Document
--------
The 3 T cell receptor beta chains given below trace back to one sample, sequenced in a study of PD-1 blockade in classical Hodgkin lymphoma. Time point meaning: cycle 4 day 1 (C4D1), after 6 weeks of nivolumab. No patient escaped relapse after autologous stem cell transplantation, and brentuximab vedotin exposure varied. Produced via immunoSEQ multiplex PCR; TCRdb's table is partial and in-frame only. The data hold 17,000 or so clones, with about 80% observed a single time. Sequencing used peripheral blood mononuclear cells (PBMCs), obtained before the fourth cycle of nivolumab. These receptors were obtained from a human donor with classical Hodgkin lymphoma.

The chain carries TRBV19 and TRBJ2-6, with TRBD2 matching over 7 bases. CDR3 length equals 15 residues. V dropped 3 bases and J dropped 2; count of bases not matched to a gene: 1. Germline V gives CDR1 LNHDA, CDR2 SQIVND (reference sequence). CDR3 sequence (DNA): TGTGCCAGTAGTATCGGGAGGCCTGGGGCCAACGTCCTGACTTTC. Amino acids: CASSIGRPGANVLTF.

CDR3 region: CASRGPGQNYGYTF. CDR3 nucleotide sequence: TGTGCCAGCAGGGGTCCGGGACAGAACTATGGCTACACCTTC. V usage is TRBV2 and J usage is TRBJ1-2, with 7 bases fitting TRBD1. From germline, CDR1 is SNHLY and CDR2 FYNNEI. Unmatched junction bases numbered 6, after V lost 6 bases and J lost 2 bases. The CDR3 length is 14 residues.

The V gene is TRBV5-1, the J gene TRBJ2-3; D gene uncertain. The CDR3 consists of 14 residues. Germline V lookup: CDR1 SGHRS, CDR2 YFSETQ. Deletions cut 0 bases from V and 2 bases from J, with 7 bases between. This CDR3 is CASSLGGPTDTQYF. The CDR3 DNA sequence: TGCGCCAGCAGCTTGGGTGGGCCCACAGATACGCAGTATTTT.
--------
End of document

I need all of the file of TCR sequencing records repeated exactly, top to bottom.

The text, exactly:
The 3 T cell receptor beta chains given below trace back to one sample, sequenced in a study of PD-1 blockade in classical Hodgkin lymphoma. Time point meaning: cycle 4 day 1 (C4D1), after 6 weeks of nivolumab. No patient escaped relapse after autologous stem cell transplantation, and brentuximab vedotin exposure varied. Produced via immunoSEQ multiplex PCR; TCRdb's table is partial and in-frame only. The data hold 17,000 or so clones, with about 80% observed a single time. Sequencing used peripheral blood mononuclear cells (PBMCs), obtained before the fourth cycle of nivolumab. These receptors were obtained from a human donor with classical Hodgkin lymphoma.

The chain carries TRBV19 and TRBJ2-6, with TRBD2 matching over 7 bases. CDR3 length equals 15 residues. V dropped 3 bases and J dropped 2; count of bases not matched to a gene: 1. Germline V gives CDR1 LNHDA, CDR2 SQIVND (reference sequence). CDR3 sequence (DNA): TGTGCCAGTAGTATCGGGAGGCCTGGGGCCAACGTCCTGACTTTC. Amino acids: CASSIGRPGANVLTF.

CDR3 region: CASRGPGQNYGYTF. CDR3 nucleotide sequence: TGTGCCAGCAGGGGTCCGGGACAGAACTATGGCTACACCTTC. V usage is TRBV2 and J usage is TRBJ1-2, with 7 bases fitting TRBD1. From germline, CDR1 is SNHLY and CDR2 FYNNEI. Unmatched junction bases numbered 6, after V lost 6 bases and J lost 2 bases. The CDR3 length is 14 residues.

The V gene is TRBV5-1, the J gene TRBJ2-3; D gene uncertain. The CDR3 consists of 14 residues. Germline V lookup: CDR1 SGHRS, CDR2 YFSETQ. Deletions cut 0 bases from V and 2 bases from J, with 7 bases between. This CDR3 is CASSLGGPTDTQYF. The CDR3 DNA sequence: TGCGCCAGCAGCTTGGGTGGGCCCACAGATACGCAGTATTTT.